top 4 post-workshop mistakes to avoid

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Vermont College of Fine Arts Photo by Vicky Lorencen

Vermont College of Fine Arts
Photo by Vicky Lorencen

Kathi Appelt, David Macinnis Gill, Dana Walrath, Joy Peskin Photo by Vicky Lorencen

Kathi Appelt, David Macinnis Gill, Dana Walrath, Joy Peskin
Photo by Vicky Lorencen

You roll your quarters, register, and highlight the dates on the calendar. You pre-pick your plane seat and pack your bags. You’re going to a workshop! You look forward to it for months, fret about how many pairs of shoes to take, and finally, it’s time to blast off. I got to do just that earlier this month when I attended the amazing 12th Annual Novel Writing Retreat at Vermont College of Fine Arts. (If you’d like a great recap of the experience itself, I highly recommend visiting Debbi Michiko Florence’s site.)

I don’t know about you, but time passes at a sloth’s pace leading up to an event, but then the workshop itself whisks by at road runner speed. If you’re not careful (and by you’re, of course, I mean, I’m), it’s easy as gliding up an escalator to let the whole experience slip away once you’re back home.

Watch out for these post-workshop mistakes . . . 

1. Rushing to query or submit your manuscript. Some writers think, if I don’t send that editor or agent my manuscript as soon as I get home, they’ll forget all about me. Not true, especially when you wisely offer a little reminder in the first sentence of your cover letter about how you met. Even if a presenter gives you a teensy window–like six weeks–to submit, take your time. Better to email a glistening, well-groomed manuscript, than to rush yourself and offer a schloppy copy. Your work is a reflection of you. Go for shiny, not speedy.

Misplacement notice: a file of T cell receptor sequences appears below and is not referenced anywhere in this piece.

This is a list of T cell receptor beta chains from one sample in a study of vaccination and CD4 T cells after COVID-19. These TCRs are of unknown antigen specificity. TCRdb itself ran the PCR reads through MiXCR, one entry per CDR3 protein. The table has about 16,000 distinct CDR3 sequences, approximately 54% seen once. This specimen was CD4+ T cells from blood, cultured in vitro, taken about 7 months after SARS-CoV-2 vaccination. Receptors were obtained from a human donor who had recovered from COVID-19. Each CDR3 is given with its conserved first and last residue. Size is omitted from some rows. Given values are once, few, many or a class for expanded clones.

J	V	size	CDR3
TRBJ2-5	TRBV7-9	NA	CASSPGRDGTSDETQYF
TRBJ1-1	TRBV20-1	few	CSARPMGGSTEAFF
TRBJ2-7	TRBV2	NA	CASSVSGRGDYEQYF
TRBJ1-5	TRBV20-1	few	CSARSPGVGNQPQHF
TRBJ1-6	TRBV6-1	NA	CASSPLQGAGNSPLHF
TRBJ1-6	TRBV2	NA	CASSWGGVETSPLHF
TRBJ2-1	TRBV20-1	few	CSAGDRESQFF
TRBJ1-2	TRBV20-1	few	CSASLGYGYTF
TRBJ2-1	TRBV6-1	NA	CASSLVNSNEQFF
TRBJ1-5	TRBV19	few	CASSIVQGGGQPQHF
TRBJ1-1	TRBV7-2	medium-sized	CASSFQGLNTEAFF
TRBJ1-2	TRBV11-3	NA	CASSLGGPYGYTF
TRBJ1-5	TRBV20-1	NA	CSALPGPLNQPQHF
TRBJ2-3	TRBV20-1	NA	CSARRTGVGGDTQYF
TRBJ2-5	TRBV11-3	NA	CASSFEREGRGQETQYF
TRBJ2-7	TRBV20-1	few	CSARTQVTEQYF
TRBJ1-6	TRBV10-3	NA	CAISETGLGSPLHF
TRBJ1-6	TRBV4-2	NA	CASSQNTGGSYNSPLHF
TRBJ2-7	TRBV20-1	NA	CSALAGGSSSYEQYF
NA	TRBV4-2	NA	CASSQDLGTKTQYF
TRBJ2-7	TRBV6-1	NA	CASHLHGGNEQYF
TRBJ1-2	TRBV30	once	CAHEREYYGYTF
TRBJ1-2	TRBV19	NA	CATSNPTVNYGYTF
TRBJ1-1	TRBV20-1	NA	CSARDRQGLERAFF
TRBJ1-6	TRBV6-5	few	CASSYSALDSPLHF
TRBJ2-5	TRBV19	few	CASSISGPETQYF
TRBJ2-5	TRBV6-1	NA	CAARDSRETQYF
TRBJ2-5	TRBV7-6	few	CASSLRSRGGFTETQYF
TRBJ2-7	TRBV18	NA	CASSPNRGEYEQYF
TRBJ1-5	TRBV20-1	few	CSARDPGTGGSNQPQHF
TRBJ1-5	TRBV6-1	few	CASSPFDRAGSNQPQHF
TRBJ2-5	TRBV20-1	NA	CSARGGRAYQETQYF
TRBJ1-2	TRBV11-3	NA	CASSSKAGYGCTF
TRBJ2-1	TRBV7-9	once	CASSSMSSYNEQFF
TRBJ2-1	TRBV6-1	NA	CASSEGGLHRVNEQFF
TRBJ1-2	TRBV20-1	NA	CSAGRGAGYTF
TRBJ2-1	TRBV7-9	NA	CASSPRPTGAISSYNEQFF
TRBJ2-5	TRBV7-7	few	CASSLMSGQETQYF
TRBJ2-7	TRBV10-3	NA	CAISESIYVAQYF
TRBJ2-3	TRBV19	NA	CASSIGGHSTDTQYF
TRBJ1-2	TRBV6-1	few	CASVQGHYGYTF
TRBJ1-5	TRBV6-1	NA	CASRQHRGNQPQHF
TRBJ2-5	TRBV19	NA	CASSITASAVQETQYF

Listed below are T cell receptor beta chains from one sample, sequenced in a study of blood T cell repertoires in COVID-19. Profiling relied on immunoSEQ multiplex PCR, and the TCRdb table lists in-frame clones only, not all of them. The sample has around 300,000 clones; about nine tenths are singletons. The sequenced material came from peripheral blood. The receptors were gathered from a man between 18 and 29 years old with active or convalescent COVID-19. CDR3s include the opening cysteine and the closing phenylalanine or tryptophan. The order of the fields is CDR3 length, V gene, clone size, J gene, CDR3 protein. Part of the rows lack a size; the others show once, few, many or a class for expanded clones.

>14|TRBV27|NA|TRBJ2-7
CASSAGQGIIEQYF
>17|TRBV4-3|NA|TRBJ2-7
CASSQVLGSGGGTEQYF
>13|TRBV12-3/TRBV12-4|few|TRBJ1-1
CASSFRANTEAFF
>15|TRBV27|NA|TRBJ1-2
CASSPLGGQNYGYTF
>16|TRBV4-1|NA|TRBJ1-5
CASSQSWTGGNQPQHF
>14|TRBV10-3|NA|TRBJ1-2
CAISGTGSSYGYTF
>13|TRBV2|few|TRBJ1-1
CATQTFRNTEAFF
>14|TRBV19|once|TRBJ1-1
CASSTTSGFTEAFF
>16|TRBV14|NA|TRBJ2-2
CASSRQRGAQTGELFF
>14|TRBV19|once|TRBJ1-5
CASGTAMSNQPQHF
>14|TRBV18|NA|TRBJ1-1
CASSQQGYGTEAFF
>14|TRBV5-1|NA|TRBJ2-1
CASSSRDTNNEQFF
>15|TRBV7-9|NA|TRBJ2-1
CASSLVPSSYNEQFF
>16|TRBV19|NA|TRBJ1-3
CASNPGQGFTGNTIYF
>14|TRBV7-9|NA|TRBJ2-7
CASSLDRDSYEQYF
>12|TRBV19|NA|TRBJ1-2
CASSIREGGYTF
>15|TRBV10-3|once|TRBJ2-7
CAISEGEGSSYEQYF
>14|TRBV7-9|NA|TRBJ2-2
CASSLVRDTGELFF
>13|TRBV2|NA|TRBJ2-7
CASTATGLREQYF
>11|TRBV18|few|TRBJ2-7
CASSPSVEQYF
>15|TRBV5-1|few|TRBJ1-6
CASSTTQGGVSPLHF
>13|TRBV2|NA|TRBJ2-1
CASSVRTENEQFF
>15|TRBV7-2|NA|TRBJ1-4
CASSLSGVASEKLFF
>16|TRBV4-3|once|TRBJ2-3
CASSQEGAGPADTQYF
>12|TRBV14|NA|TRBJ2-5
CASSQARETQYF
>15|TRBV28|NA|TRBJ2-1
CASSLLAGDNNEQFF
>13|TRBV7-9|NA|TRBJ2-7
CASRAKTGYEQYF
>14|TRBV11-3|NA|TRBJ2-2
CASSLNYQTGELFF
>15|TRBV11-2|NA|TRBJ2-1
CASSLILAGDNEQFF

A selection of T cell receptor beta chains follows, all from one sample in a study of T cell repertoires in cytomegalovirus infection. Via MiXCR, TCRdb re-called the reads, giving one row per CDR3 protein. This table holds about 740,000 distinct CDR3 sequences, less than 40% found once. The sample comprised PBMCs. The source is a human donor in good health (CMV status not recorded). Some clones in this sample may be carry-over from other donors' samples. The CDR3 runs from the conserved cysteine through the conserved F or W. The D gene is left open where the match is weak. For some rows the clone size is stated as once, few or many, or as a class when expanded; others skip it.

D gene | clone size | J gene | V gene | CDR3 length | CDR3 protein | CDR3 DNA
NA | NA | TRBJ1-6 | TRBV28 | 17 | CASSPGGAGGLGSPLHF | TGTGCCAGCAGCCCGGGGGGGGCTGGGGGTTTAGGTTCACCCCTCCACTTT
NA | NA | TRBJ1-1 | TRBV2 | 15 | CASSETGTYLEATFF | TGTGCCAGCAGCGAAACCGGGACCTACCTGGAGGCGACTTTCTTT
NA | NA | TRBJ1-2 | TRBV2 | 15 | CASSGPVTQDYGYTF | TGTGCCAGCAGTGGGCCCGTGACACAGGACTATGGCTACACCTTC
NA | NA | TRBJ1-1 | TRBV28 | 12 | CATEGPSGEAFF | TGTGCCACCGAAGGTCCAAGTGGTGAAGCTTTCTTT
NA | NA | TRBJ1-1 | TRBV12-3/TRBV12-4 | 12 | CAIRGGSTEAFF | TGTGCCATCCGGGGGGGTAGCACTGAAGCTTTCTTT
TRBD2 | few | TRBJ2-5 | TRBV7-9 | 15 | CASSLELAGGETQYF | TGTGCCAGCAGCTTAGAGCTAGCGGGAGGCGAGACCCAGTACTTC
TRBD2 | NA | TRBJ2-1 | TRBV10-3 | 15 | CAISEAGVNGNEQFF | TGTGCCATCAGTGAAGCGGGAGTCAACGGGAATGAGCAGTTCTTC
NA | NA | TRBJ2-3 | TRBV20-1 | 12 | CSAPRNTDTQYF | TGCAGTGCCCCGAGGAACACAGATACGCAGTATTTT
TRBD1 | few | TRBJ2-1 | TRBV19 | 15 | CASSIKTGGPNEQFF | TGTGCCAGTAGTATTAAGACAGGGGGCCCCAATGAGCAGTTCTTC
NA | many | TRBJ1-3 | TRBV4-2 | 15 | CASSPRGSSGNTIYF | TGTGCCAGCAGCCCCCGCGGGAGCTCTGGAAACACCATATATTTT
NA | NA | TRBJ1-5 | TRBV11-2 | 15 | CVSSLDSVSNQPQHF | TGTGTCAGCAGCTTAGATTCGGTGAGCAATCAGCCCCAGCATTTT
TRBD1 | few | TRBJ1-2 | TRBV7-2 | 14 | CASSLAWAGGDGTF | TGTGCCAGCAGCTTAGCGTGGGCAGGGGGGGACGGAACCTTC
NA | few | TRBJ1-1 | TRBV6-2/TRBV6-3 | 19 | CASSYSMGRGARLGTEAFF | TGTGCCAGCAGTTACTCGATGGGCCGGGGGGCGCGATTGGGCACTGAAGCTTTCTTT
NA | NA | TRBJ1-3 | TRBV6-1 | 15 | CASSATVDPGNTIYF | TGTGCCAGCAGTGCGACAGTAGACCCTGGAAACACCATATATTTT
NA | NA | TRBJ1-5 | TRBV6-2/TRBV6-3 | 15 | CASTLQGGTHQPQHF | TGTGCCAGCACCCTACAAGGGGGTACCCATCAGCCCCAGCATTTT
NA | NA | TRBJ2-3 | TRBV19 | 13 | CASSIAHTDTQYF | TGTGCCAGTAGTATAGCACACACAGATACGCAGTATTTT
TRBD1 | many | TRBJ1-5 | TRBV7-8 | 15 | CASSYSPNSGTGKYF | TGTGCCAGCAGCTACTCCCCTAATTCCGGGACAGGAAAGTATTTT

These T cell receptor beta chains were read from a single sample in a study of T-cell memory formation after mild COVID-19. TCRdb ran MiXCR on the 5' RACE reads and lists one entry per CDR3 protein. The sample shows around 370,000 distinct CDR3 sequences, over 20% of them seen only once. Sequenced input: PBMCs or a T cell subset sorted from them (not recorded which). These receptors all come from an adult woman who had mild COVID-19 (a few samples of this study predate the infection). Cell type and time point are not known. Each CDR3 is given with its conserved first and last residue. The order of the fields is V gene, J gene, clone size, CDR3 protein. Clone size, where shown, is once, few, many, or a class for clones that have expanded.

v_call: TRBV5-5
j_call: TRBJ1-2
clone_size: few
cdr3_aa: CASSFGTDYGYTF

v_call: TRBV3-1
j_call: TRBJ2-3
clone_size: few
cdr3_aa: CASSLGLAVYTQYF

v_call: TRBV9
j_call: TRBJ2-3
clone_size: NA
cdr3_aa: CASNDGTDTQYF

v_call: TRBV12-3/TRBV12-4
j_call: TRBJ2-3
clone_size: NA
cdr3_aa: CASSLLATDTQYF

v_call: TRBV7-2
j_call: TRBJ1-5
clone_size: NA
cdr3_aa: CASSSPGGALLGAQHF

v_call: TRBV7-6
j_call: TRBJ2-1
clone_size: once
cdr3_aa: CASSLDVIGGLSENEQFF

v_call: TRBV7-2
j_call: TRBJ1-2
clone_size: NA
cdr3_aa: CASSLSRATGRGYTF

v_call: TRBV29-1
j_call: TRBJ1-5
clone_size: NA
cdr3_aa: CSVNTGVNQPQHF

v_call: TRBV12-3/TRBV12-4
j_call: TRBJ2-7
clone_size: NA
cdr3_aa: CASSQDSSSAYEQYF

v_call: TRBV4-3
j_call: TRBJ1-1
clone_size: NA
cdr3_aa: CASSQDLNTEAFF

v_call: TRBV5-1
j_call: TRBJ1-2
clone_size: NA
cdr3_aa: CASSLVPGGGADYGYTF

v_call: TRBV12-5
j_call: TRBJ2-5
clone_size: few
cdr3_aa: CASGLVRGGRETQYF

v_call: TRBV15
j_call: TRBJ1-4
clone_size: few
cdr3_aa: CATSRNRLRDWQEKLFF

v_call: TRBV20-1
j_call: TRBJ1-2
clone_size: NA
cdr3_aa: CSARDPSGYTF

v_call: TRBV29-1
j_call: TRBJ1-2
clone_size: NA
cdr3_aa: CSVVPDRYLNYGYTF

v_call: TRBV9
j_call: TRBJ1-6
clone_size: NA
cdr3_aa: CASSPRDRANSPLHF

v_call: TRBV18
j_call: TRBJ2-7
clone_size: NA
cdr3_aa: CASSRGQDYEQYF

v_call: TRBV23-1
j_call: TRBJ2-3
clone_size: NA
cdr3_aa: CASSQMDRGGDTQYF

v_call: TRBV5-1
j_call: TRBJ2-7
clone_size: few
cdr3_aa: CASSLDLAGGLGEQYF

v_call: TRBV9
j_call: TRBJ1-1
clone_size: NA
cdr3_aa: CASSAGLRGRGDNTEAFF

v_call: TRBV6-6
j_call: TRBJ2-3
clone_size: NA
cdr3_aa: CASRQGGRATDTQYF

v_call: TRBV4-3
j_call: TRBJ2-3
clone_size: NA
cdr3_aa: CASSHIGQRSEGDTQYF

2. Neglecting your notes–if your notes are handwritten (mine always are), type them up. Seriously. It won’t take long, and while you’re typing, you’ll be reviewing the gems the presenters shared with you. It’ll be easy to highlight the parts that resonate with you too. [Next, pop some brackets around a hint or suggestion that perfectly applies to your WIP and cut/paste it into your ms. to serve as a reminder when you return to that section.] Don’t want to type? Use an old school highlighter or sticky notes to spotlight the bits you most want to recall. Put those pages (or copies of them) in the folder of goodies (research, hard copies, feedback) you’re compiling for this new novel. The idea is to incorporate every epiphany, aha and eureka into what you’re working on now, plus you’ll make them easier to find for future follies, that is to say, novels.

Photo by Vicky Lorencen

Photo by Vicky Lorencen

3. Disconnecting with the people who “clicked” with you. Friend them on Facebook, send a follow-up email or connect with them on LinkedIn. Send a text, a tweet or smoke signal, whatever works for you. These are your new peeps who share your passion. Passing on this chance to expand your circle is criminal, okay, well, at the very least, a pity.

4. Cooling off—you arrived home pooped, but positively giddy about a new idea for your WIP, but then your fervor fizzled. Family, your tyrannical to do list and Facebook eclipsed your euphoria. Don’t let them! If you have a critique group (or a beloved writing buddy), share what you learned with them. Talking about the lectures will help to solidify concepts in your mind. Your group/buddy may also be able to help decide out how to best use what you learned (and of course, you can return the favor). Ask someone to hold you accountable and offer to do likewise.

How about you? How do you keep the momentum moving after a workshop or retreat?

It is our choices, that show what we truly are, far more than our abilities. ~ J.K. Rowling

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